FORD transit Custom
Apart from my already stated bias toward the Ford, because it has a properly spelt name, I do have to admit to being rather impressed with the little Transit when it first lobbed onto the Australian market.
In fact, I’m more perplexed Ford doesn’t sell more of them. The Transit name was once a huge presence on the Aussie LCV market, yet in sales terms these days it’s not exactly setting the world on fire.
The Transit Custom uses a 2.2-litre turbo-diesel engine that makes 92kW (123hp) and a decent 350Nm from 1450rpm. Like its other European competitor the Trafic, the Ford is only available in six-speed manual form. And like the Renault, the Transit is also front-wheel drive.
Our SWB Custom had 5.95 cubic metres of room in the back and could carry a payload of 1032kg. It will also tow a maximum braked trailer load of 2,500kg.
The Transit is available with only one sliding door on the left, and is equipped with barn doors at the back. There’s enough room for an Aussie pallet between the wheel arches, but as with the competition, not through the side door.
The Ford comes with a pretty decent array of standard kit, including six airbags, the full suite of electronic stability gizmos to stop you crashing, and trailer sway control. Again, to stop you crashing your trailer.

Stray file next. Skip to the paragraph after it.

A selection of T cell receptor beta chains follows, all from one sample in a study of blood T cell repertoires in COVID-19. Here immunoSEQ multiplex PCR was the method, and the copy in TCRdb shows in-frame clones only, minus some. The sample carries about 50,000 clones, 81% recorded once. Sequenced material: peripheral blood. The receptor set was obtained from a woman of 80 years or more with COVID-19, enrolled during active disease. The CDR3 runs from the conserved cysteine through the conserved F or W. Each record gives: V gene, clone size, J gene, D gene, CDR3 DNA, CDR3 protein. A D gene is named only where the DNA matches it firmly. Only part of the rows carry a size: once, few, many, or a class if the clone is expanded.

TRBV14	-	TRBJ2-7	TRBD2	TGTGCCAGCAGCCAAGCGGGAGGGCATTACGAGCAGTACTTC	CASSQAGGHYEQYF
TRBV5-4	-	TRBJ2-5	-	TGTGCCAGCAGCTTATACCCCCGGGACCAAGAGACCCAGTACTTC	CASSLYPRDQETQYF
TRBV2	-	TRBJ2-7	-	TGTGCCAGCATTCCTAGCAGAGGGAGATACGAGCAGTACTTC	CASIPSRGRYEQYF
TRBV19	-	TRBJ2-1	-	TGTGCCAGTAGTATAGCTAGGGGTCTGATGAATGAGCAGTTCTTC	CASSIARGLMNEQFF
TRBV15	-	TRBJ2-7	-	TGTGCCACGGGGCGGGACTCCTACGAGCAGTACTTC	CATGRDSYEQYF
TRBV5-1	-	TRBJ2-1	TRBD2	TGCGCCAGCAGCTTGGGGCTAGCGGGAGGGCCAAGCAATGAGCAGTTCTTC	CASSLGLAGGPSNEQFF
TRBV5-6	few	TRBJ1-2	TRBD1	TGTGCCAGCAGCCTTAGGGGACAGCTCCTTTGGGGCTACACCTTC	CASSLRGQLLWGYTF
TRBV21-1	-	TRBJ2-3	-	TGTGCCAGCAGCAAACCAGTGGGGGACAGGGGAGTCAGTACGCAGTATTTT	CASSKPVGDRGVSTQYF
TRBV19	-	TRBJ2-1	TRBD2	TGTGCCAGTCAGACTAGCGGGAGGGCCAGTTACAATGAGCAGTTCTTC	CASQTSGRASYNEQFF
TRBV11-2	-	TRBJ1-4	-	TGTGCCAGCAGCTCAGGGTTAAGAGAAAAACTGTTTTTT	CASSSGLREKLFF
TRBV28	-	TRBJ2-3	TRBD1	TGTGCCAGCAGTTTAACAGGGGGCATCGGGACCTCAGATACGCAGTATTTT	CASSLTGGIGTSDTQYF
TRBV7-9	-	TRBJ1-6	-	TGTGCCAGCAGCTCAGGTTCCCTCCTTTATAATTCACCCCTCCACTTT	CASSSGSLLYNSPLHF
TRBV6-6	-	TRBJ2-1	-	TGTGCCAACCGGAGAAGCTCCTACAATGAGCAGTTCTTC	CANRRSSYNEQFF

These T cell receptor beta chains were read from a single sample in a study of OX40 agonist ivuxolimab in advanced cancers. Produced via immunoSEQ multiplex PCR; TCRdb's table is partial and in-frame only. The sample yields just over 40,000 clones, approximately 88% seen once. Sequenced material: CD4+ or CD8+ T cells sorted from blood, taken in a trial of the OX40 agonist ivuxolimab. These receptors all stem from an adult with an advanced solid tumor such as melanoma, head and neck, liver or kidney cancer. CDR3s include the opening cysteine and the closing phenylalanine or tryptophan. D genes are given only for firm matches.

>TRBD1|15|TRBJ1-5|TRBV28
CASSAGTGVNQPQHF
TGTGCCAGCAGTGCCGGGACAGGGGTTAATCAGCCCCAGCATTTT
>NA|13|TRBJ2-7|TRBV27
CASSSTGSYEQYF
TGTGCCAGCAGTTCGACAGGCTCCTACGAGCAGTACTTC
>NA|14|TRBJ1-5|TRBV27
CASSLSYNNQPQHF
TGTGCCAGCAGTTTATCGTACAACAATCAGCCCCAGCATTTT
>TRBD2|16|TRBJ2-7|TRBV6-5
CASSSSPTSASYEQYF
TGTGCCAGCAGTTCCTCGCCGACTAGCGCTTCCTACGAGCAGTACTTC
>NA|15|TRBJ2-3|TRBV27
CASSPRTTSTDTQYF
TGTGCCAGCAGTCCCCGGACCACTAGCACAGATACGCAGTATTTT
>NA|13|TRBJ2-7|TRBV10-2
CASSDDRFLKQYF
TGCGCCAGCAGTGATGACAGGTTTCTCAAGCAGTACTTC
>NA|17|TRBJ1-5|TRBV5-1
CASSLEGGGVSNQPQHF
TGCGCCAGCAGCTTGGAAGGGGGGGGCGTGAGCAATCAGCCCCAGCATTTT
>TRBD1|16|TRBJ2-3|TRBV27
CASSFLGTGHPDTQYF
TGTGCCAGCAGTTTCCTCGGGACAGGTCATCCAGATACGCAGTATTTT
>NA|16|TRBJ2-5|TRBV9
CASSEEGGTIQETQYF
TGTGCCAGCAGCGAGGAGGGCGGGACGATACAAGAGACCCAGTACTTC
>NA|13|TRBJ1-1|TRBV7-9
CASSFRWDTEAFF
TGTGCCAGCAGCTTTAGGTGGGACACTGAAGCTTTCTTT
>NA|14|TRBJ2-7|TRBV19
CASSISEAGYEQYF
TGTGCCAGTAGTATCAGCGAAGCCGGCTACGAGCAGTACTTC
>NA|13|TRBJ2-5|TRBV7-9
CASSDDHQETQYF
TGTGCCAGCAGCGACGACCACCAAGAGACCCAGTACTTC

Our test vehicle was fitted with the $1500
City Pack, which adds parking sensors and a reverse camera to the parcel carter. Another nifty standard feature is the flip up roof racks, which are rated to 130kg.
And like the Renault, there’s also a flip up flap in the cargo bay bulkhead to allow long items to be loaded though into the storage bin under the passenger seat. This means that long skinny objects up to 3.0m long can be poked through the bulkhead.
On stepping into the Transit, you are greeted by an interior that will be familiar to anyone who has sat in a new Ford vehicle. Controls and layout are all Ford global family, and have a car-like feel to the layout.
The Transit also uses Ford’s Sync multi-media
system, which will also call 000 in the advent of a severe accident. A lidded storage tray with 12V outlet sits above the analogue instrument cluster.
A handy cup holder sits beside it within easy reach, and a good-sized bottle holder sits off to right of the steering column. The middle seat also flips down into quite a usable console. There’s lots of smart, usable storage in the Transit.
The 2.2-litre turbo diesel has the lowest power output of all the vans in this comparison, yet driving them all back-to-back, you’d be hard pressed to notice it. Peak torque comes on tap at a relatively low 1450-2000rpm, which has the little Ford pulling quite well from a standstill loaded or empty. The six-speed manual has an easy shift that is light in the hand.
On the open road or around town, the Transit is a very pleasant little vehicle to drive. The Duratorq engine is a smooth and reasonably quiet powerplant that delivers grunt in a smooth, usable way. In fact, the Transit is really quite a zippy little number.
The Ford Transit Custom has a list price of $37,490, add another $1500 for the City Pack. The Transit is also covered by Ford’s 3-year, 100,000km warranty.
The Duratorq engine is a smooth and reasonably quiet powerplant that delivers grunt in a smooth, usable way.
1. Room for nearly 6 cubic metres inside
2. The Transit interior is very car-like and has plenty of storage.